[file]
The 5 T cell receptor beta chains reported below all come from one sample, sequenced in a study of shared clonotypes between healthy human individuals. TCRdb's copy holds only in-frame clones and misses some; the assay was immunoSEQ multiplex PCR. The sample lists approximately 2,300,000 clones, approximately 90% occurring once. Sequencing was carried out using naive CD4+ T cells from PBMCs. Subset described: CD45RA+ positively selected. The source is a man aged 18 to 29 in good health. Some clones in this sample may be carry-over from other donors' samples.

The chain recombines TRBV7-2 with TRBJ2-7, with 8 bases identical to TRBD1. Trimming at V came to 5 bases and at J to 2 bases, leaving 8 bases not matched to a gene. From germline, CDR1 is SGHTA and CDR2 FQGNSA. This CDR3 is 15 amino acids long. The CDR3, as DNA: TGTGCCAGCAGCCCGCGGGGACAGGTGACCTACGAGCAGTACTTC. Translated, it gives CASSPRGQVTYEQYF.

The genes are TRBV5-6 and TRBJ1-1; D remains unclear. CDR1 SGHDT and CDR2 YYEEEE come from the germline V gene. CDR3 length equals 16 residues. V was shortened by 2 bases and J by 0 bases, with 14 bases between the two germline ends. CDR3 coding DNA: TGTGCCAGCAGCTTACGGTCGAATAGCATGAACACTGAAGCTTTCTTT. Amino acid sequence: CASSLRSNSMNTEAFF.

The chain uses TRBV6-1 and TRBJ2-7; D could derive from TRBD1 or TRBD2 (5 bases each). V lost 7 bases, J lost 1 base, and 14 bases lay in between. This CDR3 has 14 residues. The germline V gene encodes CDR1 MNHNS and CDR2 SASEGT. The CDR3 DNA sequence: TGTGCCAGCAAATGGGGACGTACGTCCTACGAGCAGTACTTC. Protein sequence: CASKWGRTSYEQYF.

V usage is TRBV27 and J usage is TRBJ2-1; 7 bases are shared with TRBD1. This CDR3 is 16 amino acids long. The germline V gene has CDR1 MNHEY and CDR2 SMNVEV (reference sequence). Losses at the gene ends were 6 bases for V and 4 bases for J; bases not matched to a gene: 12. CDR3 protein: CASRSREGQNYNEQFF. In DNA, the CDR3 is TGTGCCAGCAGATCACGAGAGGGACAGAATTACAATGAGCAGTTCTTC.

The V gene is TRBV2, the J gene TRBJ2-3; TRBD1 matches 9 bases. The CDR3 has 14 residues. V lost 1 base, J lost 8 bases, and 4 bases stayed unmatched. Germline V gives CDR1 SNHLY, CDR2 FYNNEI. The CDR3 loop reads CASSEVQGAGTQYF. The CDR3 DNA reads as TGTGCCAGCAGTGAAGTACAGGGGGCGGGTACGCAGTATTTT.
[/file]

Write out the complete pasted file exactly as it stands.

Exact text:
The 5 T cell receptor beta chains reported below all come from one sample, sequenced in a study of shared clonotypes between healthy human individuals. TCRdb's copy holds only in-frame clones and misses some; the assay was immunoSEQ multiplex PCR. The sample lists approximately 2,300,000 clones, approximately 90% occurring once. Sequencing was carried out using naive CD4+ T cells from PBMCs. Subset described: CD45RA+ positively selected. The source is a man aged 18 to 29 in good health. Some clones in this sample may be carry-over from other donors' samples.

The chain recombines TRBV7-2 with TRBJ2-7, with 8 bases identical to TRBD1. Trimming at V came to 5 bases and at J to 2 bases, leaving 8 bases not matched to a gene. From germline, CDR1 is SGHTA and CDR2 FQGNSA. This CDR3 is 15 amino acids long. The CDR3, as DNA: TGTGCCAGCAGCCCGCGGGGACAGGTGACCTACGAGCAGTACTTC. Translated, it gives CASSPRGQVTYEQYF.

The genes are TRBV5-6 and TRBJ1-1; D remains unclear. CDR1 SGHDT and CDR2 YYEEEE come from the germline V gene. CDR3 length equals 16 residues. V was shortened by 2 bases and J by 0 bases, with 14 bases between the two germline ends. CDR3 coding DNA: TGTGCCAGCAGCTTACGGTCGAATAGCATGAACACTGAAGCTTTCTTT. Amino acid sequence: CASSLRSNSMNTEAFF.

The chain uses TRBV6-1 and TRBJ2-7; D could derive from TRBD1 or TRBD2 (5 bases each). V lost 7 bases, J lost 1 base, and 14 bases lay in between. This CDR3 has 14 residues. The germline V gene encodes CDR1 MNHNS and CDR2 SASEGT. The CDR3 DNA sequence: TGTGCCAGCAAATGGGGACGTACGTCCTACGAGCAGTACTTC. Protein sequence: CASKWGRTSYEQYF.

V usage is TRBV27 and J usage is TRBJ2-1; 7 bases are shared with TRBD1. This CDR3 is 16 amino acids long. The germline V gene has CDR1 MNHEY and CDR2 SMNVEV (reference sequence). Losses at the gene ends were 6 bases for V and 4 bases for J; bases not matched to a gene: 12. CDR3 protein: CASRSREGQNYNEQFF. In DNA, the CDR3 is TGTGCCAGCAGATCACGAGAGGGACAGAATTACAATGAGCAGTTCTTC.

The V gene is TRBV2, the J gene TRBJ2-3; TRBD1 matches 9 bases. The CDR3 has 14 residues. V lost 1 base, J lost 8 bases, and 4 bases stayed unmatched. Germline V gives CDR1 SNHLY, CDR2 FYNNEI. The CDR3 loop reads CASSEVQGAGTQYF. The CDR3 DNA reads as TGTGCCAGCAGTGAAGTACAGGGGGCGGGTACGCAGTATTTT.